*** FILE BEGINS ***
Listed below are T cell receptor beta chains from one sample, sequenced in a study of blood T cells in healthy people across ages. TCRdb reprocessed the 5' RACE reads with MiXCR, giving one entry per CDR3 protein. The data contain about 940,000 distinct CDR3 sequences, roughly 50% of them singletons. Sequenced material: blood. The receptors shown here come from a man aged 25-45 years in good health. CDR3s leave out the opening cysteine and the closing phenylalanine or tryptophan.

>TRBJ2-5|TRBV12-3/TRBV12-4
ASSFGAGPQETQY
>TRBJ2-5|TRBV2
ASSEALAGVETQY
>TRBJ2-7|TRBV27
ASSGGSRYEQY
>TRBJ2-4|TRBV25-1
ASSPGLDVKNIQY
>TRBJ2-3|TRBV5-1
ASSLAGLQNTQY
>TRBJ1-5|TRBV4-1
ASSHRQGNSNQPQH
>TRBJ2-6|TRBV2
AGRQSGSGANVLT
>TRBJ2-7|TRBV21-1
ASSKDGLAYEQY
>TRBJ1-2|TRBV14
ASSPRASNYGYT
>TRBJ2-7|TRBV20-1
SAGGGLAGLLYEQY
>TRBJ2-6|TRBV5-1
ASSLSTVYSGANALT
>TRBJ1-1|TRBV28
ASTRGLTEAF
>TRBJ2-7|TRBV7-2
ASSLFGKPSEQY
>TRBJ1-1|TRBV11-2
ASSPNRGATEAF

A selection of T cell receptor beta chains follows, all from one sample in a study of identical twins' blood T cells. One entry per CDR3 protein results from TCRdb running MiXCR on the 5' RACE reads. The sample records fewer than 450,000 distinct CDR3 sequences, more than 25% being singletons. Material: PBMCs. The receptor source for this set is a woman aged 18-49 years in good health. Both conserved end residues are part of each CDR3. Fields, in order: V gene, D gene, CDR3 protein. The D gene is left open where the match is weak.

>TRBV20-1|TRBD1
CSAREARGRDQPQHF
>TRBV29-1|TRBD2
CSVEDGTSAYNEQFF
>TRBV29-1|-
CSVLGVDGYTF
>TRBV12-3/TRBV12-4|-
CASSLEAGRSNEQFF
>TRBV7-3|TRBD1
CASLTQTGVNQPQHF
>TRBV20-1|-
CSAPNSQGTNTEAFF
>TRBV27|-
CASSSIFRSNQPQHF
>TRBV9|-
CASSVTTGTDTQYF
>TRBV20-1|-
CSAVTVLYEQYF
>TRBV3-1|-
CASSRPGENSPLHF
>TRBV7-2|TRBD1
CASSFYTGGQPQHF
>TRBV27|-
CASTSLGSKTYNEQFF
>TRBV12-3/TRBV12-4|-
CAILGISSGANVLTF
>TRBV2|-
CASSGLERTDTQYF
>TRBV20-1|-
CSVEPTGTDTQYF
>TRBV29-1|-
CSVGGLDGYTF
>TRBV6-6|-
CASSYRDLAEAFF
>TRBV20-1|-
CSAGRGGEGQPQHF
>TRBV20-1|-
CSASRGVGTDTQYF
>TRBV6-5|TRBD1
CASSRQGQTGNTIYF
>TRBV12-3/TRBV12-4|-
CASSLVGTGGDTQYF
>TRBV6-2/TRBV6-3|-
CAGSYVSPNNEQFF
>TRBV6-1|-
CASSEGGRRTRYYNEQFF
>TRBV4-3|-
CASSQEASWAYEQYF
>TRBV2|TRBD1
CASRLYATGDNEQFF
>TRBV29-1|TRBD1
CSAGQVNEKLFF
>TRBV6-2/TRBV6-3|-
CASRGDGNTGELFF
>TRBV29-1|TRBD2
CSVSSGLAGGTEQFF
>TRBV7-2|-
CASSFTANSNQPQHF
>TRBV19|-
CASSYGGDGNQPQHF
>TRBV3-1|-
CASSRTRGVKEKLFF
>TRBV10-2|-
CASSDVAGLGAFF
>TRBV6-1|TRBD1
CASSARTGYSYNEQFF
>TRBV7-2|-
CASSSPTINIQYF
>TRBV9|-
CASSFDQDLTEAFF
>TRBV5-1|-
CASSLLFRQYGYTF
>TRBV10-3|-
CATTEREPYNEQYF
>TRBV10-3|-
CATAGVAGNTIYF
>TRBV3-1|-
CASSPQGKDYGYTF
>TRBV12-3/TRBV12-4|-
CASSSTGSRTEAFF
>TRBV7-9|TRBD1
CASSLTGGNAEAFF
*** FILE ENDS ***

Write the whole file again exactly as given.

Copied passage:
Listed below are T cell receptor beta chains from one sample, sequenced in a study of blood T cells in healthy people across ages. TCRdb reprocessed the 5' RACE reads with MiXCR, giving one entry per CDR3 protein. The data contain about 940,000 distinct CDR3 sequences, roughly 50% of them singletons. Sequenced material: blood. The receptors shown here come from a man aged 25-45 years in good health. CDR3s leave out the opening cysteine and the closing phenylalanine or tryptophan.

>TRBJ2-5|TRBV12-3/TRBV12-4
ASSFGAGPQETQY
>TRBJ2-5|TRBV2
ASSEALAGVETQY
>TRBJ2-7|TRBV27
ASSGGSRYEQY
>TRBJ2-4|TRBV25-1
ASSPGLDVKNIQY
>TRBJ2-3|TRBV5-1
ASSLAGLQNTQY
>TRBJ1-5|TRBV4-1
ASSHRQGNSNQPQH
>TRBJ2-6|TRBV2
AGRQSGSGANVLT
>TRBJ2-7|TRBV21-1
ASSKDGLAYEQY
>TRBJ1-2|TRBV14
ASSPRASNYGYT
>TRBJ2-7|TRBV20-1
SAGGGLAGLLYEQY
>TRBJ2-6|TRBV5-1
ASSLSTVYSGANALT
>TRBJ1-1|TRBV28
ASTRGLTEAF
>TRBJ2-7|TRBV7-2
ASSLFGKPSEQY
>TRBJ1-1|TRBV11-2
ASSPNRGATEAF

A selection of T cell receptor beta chains follows, all from one sample in a study of identical twins' blood T cells. One entry per CDR3 protein results from TCRdb running MiXCR on the 5' RACE reads. The sample records fewer than 450,000 distinct CDR3 sequences, more than 25% being singletons. Material: PBMCs. The receptor source for this set is a woman aged 18-49 years in good health. Both conserved end residues are part of each CDR3. Fields, in order: V gene, D gene, CDR3 protein. The D gene is left open where the match is weak.

>TRBV20-1|TRBD1
CSAREARGRDQPQHF
>TRBV29-1|TRBD2
CSVEDGTSAYNEQFF
>TRBV29-1|-
CSVLGVDGYTF
>TRBV12-3/TRBV12-4|-
CASSLEAGRSNEQFF
>TRBV7-3|TRBD1
CASLTQTGVNQPQHF
>TRBV20-1|-
CSAPNSQGTNTEAFF
>TRBV27|-
CASSSIFRSNQPQHF
>TRBV9|-
CASSVTTGTDTQYF
>TRBV20-1|-
CSAVTVLYEQYF
>TRBV3-1|-
CASSRPGENSPLHF
>TRBV7-2|TRBD1
CASSFYTGGQPQHF
>TRBV27|-
CASTSLGSKTYNEQFF
>TRBV12-3/TRBV12-4|-
CAILGISSGANVLTF
>TRBV2|-
CASSGLERTDTQYF
>TRBV20-1|-
CSVEPTGTDTQYF
>TRBV29-1|-
CSVGGLDGYTF
>TRBV6-6|-
CASSYRDLAEAFF
>TRBV20-1|-
CSAGRGGEGQPQHF
>TRBV20-1|-
CSASRGVGTDTQYF
>TRBV6-5|TRBD1
CASSRQGQTGNTIYF
>TRBV12-3/TRBV12-4|-
CASSLVGTGGDTQYF
>TRBV6-2/TRBV6-3|-
CAGSYVSPNNEQFF
>TRBV6-1|-
CASSEGGRRTRYYNEQFF
>TRBV4-3|-
CASSQEASWAYEQYF
>TRBV2|TRBD1
CASRLYATGDNEQFF
>TRBV29-1|TRBD1
CSAGQVNEKLFF
>TRBV6-2/TRBV6-3|-
CASRGDGNTGELFF
>TRBV29-1|TRBD2
CSVSSGLAGGTEQFF
>TRBV7-2|-
CASSFTANSNQPQHF
>TRBV19|-
CASSYGGDGNQPQHF
>TRBV3-1|-
CASSRTRGVKEKLFF
>TRBV10-2|-
CASSDVAGLGAFF
>TRBV6-1|TRBD1
CASSARTGYSYNEQFF
>TRBV7-2|-
CASSSPTINIQYF
>TRBV9|-
CASSFDQDLTEAFF
>TRBV5-1|-
CASSLLFRQYGYTF
>TRBV10-3|-
CATTEREPYNEQYF
>TRBV10-3|-
CATAGVAGNTIYF
>TRBV3-1|-
CASSPQGKDYGYTF
>TRBV12-3/TRBV12-4|-
CASSSTGSRTEAFF
>TRBV7-9|TRBD1
CASSLTGGNAEAFF